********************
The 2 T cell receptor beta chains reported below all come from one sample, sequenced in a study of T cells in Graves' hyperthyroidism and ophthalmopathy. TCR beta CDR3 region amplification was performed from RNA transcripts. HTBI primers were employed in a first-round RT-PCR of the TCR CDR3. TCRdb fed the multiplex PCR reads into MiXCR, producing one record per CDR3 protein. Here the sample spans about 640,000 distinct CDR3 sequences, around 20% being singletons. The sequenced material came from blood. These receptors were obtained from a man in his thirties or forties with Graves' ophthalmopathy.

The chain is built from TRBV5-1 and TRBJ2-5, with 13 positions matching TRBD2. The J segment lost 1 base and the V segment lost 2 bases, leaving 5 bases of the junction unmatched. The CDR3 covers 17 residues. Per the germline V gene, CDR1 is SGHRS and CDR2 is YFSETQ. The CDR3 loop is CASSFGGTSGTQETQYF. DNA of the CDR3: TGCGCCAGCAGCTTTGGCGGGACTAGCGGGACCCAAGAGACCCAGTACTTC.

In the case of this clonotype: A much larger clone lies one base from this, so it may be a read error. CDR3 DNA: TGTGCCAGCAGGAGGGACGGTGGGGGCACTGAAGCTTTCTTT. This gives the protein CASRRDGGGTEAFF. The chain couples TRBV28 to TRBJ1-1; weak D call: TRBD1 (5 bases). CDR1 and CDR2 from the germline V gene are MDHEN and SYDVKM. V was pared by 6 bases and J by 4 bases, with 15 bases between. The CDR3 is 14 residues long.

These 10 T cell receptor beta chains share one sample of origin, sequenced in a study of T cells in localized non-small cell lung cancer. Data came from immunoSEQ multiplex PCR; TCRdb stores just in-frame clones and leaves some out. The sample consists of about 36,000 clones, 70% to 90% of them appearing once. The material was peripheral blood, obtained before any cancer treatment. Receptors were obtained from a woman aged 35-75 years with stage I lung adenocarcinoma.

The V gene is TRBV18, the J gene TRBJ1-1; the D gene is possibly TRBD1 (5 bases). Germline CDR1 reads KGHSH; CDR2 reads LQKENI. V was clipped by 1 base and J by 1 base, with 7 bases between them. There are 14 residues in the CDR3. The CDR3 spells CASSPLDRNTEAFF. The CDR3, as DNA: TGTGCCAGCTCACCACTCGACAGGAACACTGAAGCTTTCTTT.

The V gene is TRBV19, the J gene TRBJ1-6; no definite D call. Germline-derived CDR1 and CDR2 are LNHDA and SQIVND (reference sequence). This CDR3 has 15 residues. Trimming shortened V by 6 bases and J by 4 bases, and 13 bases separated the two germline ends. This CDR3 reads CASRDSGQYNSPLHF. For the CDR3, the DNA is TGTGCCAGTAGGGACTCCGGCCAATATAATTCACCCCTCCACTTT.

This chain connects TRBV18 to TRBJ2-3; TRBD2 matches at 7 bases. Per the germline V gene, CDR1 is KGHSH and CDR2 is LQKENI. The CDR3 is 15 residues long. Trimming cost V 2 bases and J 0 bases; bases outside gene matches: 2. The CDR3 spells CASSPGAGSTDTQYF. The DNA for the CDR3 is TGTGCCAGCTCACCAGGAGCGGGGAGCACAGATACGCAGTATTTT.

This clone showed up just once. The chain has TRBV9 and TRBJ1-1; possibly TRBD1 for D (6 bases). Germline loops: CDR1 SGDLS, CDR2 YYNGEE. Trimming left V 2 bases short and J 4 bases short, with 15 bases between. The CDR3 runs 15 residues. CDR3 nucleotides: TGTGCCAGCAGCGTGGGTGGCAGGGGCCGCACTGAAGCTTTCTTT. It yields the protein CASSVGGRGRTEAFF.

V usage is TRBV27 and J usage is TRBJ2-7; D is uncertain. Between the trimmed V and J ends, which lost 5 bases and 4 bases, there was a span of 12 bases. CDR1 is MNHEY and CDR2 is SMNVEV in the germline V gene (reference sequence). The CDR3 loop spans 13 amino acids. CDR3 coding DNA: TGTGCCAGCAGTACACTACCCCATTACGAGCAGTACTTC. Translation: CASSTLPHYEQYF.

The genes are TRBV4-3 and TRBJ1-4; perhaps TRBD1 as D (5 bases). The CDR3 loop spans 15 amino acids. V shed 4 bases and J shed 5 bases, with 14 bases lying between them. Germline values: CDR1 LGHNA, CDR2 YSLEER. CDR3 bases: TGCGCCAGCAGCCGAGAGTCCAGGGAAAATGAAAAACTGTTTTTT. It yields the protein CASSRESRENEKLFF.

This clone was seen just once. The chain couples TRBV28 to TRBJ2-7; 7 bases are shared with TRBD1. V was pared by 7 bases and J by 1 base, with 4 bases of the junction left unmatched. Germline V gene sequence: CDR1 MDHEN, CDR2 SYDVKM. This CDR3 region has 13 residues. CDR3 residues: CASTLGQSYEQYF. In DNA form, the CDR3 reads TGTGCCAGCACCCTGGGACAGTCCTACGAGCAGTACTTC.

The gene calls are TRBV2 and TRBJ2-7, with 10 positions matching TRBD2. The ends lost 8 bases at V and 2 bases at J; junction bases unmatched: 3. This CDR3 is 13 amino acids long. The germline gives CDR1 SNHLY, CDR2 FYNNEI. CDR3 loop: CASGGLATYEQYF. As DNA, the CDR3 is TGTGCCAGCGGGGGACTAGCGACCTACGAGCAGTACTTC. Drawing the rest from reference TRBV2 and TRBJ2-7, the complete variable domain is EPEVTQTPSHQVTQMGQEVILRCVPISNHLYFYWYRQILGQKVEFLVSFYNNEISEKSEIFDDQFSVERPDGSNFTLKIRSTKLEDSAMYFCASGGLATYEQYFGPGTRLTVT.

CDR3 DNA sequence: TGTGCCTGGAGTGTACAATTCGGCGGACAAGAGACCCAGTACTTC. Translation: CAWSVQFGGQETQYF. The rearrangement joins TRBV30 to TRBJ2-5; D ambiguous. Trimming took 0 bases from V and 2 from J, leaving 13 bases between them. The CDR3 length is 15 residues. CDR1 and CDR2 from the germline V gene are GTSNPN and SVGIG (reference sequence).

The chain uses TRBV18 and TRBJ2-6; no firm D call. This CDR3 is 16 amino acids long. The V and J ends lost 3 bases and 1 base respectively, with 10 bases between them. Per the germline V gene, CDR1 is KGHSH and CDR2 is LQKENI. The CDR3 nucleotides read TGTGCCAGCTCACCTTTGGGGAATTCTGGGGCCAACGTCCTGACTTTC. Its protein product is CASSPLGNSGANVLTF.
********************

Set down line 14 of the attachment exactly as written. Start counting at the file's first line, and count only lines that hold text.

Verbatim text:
The chain uses TRBV18 and TRBJ2-6; no firm D call. This CDR3 is 16 amino acids long. The V and J ends lost 3 bases and 1 base respectively, with 10 bases between them. Per the germline V gene, CDR1 is KGHSH and CDR2 is LQKENI. The CDR3 nucleotides read TGTGCCAGCTCACCTTTGGGGAATTCTGGGGCCAACGTCCTGACTTTC. Its protein product is CASSPLGNSGANVLTF.